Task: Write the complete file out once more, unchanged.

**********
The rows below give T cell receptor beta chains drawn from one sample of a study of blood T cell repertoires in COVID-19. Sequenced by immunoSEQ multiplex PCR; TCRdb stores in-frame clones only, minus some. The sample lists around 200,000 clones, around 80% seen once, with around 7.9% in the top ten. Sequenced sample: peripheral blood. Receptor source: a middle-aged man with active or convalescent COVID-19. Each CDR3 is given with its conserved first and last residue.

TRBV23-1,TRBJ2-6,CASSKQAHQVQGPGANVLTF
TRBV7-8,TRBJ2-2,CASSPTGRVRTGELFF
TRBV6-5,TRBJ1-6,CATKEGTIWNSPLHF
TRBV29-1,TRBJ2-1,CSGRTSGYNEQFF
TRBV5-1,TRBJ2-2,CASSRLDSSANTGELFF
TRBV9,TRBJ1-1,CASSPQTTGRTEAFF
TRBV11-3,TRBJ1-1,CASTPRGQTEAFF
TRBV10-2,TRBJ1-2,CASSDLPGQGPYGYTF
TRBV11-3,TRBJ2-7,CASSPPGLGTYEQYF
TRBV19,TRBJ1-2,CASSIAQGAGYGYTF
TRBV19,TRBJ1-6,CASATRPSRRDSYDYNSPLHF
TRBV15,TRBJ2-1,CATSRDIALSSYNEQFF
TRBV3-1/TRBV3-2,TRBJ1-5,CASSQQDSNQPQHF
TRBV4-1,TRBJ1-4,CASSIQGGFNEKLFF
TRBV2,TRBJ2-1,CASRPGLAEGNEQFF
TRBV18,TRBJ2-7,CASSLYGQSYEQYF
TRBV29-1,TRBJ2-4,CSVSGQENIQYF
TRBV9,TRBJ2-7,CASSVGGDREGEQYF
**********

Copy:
The rows below give T cell receptor beta chains drawn from one sample of a study of blood T cell repertoires in COVID-19. Sequenced by immunoSEQ multiplex PCR; TCRdb stores in-frame clones only, minus some. The sample lists around 200,000 clones, around 80% seen once, with around 7.9% in the top ten. Sequenced sample: peripheral blood. Receptor source: a middle-aged man with active or convalescent COVID-19. Each CDR3 is given with its conserved first and last residue.

TRBV23-1,TRBJ2-6,CASSKQAHQVQGPGANVLTF
TRBV7-8,TRBJ2-2,CASSPTGRVRTGELFF
TRBV6-5,TRBJ1-6,CATKEGTIWNSPLHF
TRBV29-1,TRBJ2-1,CSGRTSGYNEQFF
TRBV5-1,TRBJ2-2,CASSRLDSSANTGELFF
TRBV9,TRBJ1-1,CASSPQTTGRTEAFF
TRBV11-3,TRBJ1-1,CASTPRGQTEAFF
TRBV10-2,TRBJ1-2,CASSDLPGQGPYGYTF
TRBV11-3,TRBJ2-7,CASSPPGLGTYEQYF
TRBV19,TRBJ1-2,CASSIAQGAGYGYTF
TRBV19,TRBJ1-6,CASATRPSRRDSYDYNSPLHF
TRBV15,TRBJ2-1,CATSRDIALSSYNEQFF
TRBV3-1/TRBV3-2,TRBJ1-5,CASSQQDSNQPQHF
TRBV4-1,TRBJ1-4,CASSIQGGFNEKLFF
TRBV2,TRBJ2-1,CASRPGLAEGNEQFF
TRBV18,TRBJ2-7,CASSLYGQSYEQYF
TRBV29-1,TRBJ2-4,CSVSGQENIQYF
TRBV9,TRBJ2-7,CASSVGGDREGEQYF